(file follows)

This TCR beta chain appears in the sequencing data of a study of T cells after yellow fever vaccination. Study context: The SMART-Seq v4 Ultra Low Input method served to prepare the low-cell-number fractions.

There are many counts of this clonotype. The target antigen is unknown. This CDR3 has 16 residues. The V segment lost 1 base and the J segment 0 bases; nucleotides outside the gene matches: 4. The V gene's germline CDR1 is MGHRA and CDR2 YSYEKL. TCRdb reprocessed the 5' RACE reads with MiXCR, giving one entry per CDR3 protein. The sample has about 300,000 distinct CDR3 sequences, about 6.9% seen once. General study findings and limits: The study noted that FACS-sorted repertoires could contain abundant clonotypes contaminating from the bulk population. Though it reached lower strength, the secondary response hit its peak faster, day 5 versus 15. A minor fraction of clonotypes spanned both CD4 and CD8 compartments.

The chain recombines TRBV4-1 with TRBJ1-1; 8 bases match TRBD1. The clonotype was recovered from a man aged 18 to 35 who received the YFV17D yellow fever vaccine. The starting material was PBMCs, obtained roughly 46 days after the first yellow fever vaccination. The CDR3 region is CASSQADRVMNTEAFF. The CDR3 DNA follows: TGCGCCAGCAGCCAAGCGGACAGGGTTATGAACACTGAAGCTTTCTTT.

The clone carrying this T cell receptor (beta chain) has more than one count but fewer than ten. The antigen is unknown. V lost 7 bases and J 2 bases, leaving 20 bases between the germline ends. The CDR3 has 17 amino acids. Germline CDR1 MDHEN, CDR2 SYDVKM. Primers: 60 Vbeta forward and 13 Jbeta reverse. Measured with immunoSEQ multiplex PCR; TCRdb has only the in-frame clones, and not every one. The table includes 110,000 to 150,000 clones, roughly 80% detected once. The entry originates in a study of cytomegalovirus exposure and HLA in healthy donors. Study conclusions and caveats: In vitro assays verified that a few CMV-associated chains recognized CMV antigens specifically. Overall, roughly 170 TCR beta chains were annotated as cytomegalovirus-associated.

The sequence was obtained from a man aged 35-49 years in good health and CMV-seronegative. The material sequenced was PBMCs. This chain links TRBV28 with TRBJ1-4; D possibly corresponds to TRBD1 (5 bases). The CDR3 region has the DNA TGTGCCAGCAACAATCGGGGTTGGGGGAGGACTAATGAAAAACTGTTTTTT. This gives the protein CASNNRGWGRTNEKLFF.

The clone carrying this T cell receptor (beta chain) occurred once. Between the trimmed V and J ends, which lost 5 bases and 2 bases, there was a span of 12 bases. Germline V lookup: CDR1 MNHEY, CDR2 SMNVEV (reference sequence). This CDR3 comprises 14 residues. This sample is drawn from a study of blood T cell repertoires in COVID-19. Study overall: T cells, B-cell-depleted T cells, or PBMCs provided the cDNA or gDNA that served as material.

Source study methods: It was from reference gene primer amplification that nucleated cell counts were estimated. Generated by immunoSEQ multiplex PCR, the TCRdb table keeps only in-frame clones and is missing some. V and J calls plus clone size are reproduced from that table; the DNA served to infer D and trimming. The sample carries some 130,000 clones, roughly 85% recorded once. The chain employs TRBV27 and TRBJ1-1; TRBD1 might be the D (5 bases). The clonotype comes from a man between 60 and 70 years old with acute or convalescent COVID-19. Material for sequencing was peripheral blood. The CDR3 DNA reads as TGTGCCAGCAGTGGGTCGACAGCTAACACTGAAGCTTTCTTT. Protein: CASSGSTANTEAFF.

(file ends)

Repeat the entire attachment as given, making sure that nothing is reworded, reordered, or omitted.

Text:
This TCR beta chain appears in the sequencing data of a study of T cells after yellow fever vaccination. Study context: The SMART-Seq v4 Ultra Low Input method served to prepare the low-cell-number fractions.

There are many counts of this clonotype. The target antigen is unknown. This CDR3 has 16 residues. The V segment lost 1 base and the J segment 0 bases; nucleotides outside the gene matches: 4. The V gene's germline CDR1 is MGHRA and CDR2 YSYEKL. TCRdb reprocessed the 5' RACE reads with MiXCR, giving one entry per CDR3 protein. The sample has about 300,000 distinct CDR3 sequences, about 6.9% seen once. General study findings and limits: The study noted that FACS-sorted repertoires could contain abundant clonotypes contaminating from the bulk population. Though it reached lower strength, the secondary response hit its peak faster, day 5 versus 15. A minor fraction of clonotypes spanned both CD4 and CD8 compartments.

The chain recombines TRBV4-1 with TRBJ1-1; 8 bases match TRBD1. The clonotype was recovered from a man aged 18 to 35 who received the YFV17D yellow fever vaccine. The starting material was PBMCs, obtained roughly 46 days after the first yellow fever vaccination. The CDR3 region is CASSQADRVMNTEAFF. The CDR3 DNA follows: TGCGCCAGCAGCCAAGCGGACAGGGTTATGAACACTGAAGCTTTCTTT.

The clone carrying this T cell receptor (beta chain) has more than one count but fewer than ten. The antigen is unknown. V lost 7 bases and J 2 bases, leaving 20 bases between the germline ends. The CDR3 has 17 amino acids. Germline CDR1 MDHEN, CDR2 SYDVKM. Primers: 60 Vbeta forward and 13 Jbeta reverse. Measured with immunoSEQ multiplex PCR; TCRdb has only the in-frame clones, and not every one. The table includes 110,000 to 150,000 clones, roughly 80% detected once. The entry originates in a study of cytomegalovirus exposure and HLA in healthy donors. Study conclusions and caveats: In vitro assays verified that a few CMV-associated chains recognized CMV antigens specifically. Overall, roughly 170 TCR beta chains were annotated as cytomegalovirus-associated.

The sequence was obtained from a man aged 35-49 years in good health and CMV-seronegative. The material sequenced was PBMCs. This chain links TRBV28 with TRBJ1-4; D possibly corresponds to TRBD1 (5 bases). The CDR3 region has the DNA TGTGCCAGCAACAATCGGGGTTGGGGGAGGACTAATGAAAAACTGTTTTTT. This gives the protein CASNNRGWGRTNEKLFF.

The clone carrying this T cell receptor (beta chain) occurred once. Between the trimmed V and J ends, which lost 5 bases and 2 bases, there was a span of 12 bases. Germline V lookup: CDR1 MNHEY, CDR2 SMNVEV (reference sequence). This CDR3 comprises 14 residues. This sample is drawn from a study of blood T cell repertoires in COVID-19. Study overall: T cells, B-cell-depleted T cells, or PBMCs provided the cDNA or gDNA that served as material.

Source study methods: It was from reference gene primer amplification that nucleated cell counts were estimated. Generated by immunoSEQ multiplex PCR, the TCRdb table keeps only in-frame clones and is missing some. V and J calls plus clone size are reproduced from that table; the DNA served to infer D and trimming. The sample carries some 130,000 clones, roughly 85% recorded once. The chain employs TRBV27 and TRBJ1-1; TRBD1 might be the D (5 bases). The clonotype comes from a man between 60 and 70 years old with acute or convalescent COVID-19. Material for sequencing was peripheral blood. The CDR3 DNA reads as TGTGCCAGCAGTGGGTCGACAGCTAACACTGAAGCTTTCTTT. Protein: CASSGSTANTEAFF.